Why the Nationals traded for Scott Hairston

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PHILADELPHIA — Scott Hairston’s flight out of Chicago was delayed on Monday afternoon, so the Washington Nationals’ newest acquisition was not around prior to their game against the Philadelphia Phillies. But the team was hopeful he’d arrive shortly before game time.

Waiting a few more hours was fine with them.

Hairston’s addition was the product of a few weeks of discussions between the Nationals and the Cubs, culminating with their agreement late Sunday night in exchange for minor league right-hander Ivan Pineyro. Both sides will also be sending either a player to be named or cash to the other. 

“I think this was the move we were waiting to make,” general manager Mike Rizzo said Monday. “We felt good about our left-handed side of the bench and just wanted a little more pop from the right side, and a guy who could handle some left-handed pitching.”

Hairston was their main target in that regard, Rizzo said, focusing in on him for the aforementioned reasons as well as the fact that his contract, which he signed as a free agent this offseason, keeps him under team control at $2.5 million for next season as well. That, along with their depth in pitching at the lower levels of the minor leagues, allowed the Nationals to feel “comfortable,” Rizzo said, in giving up a 21-year-old pitcher.

“We just didn’t want to give up a minor league player for a three-month rental,” Rizzo said. “I think it sets us up for the future.” 

It also allowed the Nationals to option Tyler Moore to Triple-A Syracuse so he could get everyday playing time down there.

The Nationals had hoped that Moore could duplicate the success he had off the bench in 2012, but with at-bats scarce — Moore had started just one game this month — they felt they were doing him a disservice by keeping him on the bench. And his production, hitting .151 and slugging .283 in 106 at-bats — simply wasn’t there.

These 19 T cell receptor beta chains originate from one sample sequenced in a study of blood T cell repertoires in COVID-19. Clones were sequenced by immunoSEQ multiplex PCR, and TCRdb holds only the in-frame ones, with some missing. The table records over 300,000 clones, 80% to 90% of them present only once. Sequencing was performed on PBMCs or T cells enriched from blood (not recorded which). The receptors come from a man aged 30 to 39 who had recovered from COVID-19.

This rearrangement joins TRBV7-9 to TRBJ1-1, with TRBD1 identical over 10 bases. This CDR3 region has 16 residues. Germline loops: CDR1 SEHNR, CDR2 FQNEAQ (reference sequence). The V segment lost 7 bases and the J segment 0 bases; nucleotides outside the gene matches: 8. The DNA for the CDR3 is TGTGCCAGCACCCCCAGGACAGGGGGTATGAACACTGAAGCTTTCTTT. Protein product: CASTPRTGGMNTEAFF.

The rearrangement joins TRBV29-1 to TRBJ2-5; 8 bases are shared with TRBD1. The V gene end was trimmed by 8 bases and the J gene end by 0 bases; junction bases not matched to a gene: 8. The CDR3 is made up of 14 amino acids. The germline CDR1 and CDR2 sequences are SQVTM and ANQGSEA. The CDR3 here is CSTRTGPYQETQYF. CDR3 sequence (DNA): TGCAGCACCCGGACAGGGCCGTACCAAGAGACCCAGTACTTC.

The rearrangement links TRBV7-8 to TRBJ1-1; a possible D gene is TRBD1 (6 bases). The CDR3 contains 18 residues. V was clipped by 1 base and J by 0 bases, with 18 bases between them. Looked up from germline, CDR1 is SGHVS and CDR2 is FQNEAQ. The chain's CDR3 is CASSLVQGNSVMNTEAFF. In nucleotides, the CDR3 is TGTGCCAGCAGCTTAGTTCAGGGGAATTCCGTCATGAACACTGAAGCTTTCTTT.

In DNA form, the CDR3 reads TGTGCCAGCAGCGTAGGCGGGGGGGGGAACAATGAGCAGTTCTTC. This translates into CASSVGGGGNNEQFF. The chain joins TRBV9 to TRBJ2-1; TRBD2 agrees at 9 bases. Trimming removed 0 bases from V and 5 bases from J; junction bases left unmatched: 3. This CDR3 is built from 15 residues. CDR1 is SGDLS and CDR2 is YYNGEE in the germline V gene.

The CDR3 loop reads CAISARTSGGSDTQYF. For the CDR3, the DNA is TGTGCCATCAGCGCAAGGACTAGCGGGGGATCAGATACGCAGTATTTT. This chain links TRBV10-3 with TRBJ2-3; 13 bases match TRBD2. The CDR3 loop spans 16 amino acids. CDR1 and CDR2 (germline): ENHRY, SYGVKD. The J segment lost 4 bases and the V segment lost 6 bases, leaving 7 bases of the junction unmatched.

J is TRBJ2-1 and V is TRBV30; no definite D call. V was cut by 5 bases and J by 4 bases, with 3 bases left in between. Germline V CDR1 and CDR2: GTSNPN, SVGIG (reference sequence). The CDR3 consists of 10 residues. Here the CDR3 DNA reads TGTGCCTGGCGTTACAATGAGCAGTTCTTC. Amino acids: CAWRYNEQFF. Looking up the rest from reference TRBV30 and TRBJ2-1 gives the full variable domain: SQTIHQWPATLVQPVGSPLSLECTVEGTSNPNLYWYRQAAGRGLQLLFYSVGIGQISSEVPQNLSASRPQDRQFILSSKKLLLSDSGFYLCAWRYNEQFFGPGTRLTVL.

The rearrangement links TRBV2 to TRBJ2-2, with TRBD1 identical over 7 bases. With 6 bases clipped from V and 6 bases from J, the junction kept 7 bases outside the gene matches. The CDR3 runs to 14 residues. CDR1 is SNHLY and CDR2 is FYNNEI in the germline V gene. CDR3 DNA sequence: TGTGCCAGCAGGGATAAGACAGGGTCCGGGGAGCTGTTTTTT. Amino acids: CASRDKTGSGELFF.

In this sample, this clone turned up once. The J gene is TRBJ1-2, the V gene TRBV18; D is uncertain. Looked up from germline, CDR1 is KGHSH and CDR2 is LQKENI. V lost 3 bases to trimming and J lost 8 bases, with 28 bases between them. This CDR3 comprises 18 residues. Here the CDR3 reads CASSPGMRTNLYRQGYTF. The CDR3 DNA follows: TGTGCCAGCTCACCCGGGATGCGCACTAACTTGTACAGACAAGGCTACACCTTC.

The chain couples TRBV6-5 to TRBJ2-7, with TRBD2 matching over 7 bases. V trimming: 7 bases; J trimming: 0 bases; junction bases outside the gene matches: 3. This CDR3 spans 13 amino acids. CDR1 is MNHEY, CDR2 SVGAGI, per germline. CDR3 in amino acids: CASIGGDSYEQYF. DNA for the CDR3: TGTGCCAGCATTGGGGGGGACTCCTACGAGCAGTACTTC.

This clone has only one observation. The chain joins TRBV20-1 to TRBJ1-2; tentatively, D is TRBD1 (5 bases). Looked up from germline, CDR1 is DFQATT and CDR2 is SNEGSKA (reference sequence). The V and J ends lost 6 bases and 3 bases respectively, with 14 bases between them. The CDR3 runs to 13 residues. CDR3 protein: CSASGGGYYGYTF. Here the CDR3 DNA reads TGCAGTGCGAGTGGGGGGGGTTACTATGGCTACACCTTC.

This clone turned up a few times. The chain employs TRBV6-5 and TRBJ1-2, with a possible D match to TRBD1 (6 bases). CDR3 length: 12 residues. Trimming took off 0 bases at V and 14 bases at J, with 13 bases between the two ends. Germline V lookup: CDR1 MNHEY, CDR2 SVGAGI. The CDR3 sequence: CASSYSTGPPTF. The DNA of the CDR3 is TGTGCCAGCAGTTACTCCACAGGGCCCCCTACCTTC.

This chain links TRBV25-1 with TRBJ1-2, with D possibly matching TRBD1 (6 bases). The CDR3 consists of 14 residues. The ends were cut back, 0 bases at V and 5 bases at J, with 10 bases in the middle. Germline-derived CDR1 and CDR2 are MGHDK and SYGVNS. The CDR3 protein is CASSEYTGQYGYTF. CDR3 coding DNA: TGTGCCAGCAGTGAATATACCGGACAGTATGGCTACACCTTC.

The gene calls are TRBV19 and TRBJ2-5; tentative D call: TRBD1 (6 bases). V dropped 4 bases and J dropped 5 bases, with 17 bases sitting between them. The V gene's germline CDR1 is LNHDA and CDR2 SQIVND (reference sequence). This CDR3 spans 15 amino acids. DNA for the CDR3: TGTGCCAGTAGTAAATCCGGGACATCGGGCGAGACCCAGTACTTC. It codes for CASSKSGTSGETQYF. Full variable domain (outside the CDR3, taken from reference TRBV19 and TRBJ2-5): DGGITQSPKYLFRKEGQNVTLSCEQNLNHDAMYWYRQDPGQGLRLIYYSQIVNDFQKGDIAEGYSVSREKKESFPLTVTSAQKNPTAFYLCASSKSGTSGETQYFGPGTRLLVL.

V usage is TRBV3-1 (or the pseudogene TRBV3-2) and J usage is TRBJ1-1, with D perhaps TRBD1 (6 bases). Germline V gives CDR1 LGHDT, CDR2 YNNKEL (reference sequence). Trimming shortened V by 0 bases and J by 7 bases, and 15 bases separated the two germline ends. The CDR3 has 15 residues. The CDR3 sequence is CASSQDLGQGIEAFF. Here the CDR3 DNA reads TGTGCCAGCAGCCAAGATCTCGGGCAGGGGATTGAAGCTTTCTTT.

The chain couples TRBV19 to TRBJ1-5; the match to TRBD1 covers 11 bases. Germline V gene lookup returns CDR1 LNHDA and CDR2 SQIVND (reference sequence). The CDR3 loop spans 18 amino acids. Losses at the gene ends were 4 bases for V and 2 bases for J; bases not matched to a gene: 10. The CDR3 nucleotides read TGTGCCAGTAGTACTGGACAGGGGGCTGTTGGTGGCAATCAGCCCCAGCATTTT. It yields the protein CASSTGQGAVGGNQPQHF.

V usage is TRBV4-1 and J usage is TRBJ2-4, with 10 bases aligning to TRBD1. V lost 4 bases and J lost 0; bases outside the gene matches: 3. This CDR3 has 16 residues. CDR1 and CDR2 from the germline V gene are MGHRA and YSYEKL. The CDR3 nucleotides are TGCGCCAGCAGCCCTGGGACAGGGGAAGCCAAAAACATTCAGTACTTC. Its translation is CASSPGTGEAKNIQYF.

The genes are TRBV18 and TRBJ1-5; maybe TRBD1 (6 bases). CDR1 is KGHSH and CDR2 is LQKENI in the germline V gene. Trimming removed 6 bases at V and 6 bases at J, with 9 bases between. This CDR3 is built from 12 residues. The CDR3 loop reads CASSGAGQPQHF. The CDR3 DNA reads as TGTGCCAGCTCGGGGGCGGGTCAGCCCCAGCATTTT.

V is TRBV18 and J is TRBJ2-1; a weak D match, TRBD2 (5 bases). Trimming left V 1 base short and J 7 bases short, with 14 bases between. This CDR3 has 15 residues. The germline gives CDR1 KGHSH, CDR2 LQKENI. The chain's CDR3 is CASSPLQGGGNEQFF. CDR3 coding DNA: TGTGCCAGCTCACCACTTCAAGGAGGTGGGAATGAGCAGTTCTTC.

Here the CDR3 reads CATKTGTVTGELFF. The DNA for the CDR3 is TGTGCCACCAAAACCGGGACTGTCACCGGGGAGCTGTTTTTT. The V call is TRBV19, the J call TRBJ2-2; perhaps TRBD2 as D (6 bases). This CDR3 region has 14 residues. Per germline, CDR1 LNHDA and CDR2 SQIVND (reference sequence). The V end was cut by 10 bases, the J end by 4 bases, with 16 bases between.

“(Hairston) is more the kind of player we need,” said manager Davey Johnson, who has often discussed his uncomfortability with having young players on the bench. 

“We have a pretty much set lineup. We need a veteran presence on the bench, not some youngster. He knows the pitchers and he knows what he needs to do to hit. So it’s a great move… (Moore) just needs to play. In my mind, he’s an everyday player. And this can set him back more than it can help him.”

Hairston, who the Nationals did talk to this offseason when he was a free agent, is a career .268 hitter against left-handed pitching and he’s slugged .500 against them over the course of his past 10 years in the major leagues.

In limited at-bats this season, Hairston’s overall numbers are not as strong. But in 78 at-bats against lefties he has eight home runs. 

That kind of power off the bench from the right side is something the Nationals have lacked this season.

When it came down to it, the Nationals also impressed upon the Cubs their preference that the deal get done before the team opened a four-game series with the Phillies this week. Facing three straight left-handed starters, Johnson said he would likely start Hairston in at least one, and possibly two, of those games.

Hairston’s career numbers against the Phillies — he has hit .307 with a .348 on-base percentage and .677 slugging percentage in 45 games — also played into it. It wouldn’t be a shock to see him start on Tuesday, with Cole Hamels pitching. In his career, Hairston is 12-for-30 against Hamels with five doubles and five home runs.

“If we were going to do the deal we wanted to do the deal at this particular time because (of his numbers against left-handers and the Phillies, in particular),” Rizzo said. “This series did have something to do with it.” 

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About the Author
Amanda Comak

Amanda Comak

Amanda Comak covers the Washington Nationals and comes to The Washington Times from the Cape Cod Times and after stints with MLB.com and the Amsterdam (N.Y.) Recorder. A Massachusetts native and 2008 graduate of Boston University, Amanda can be reached at acomak@washingtontimes.com and you can follow her on Twitter @acomak.

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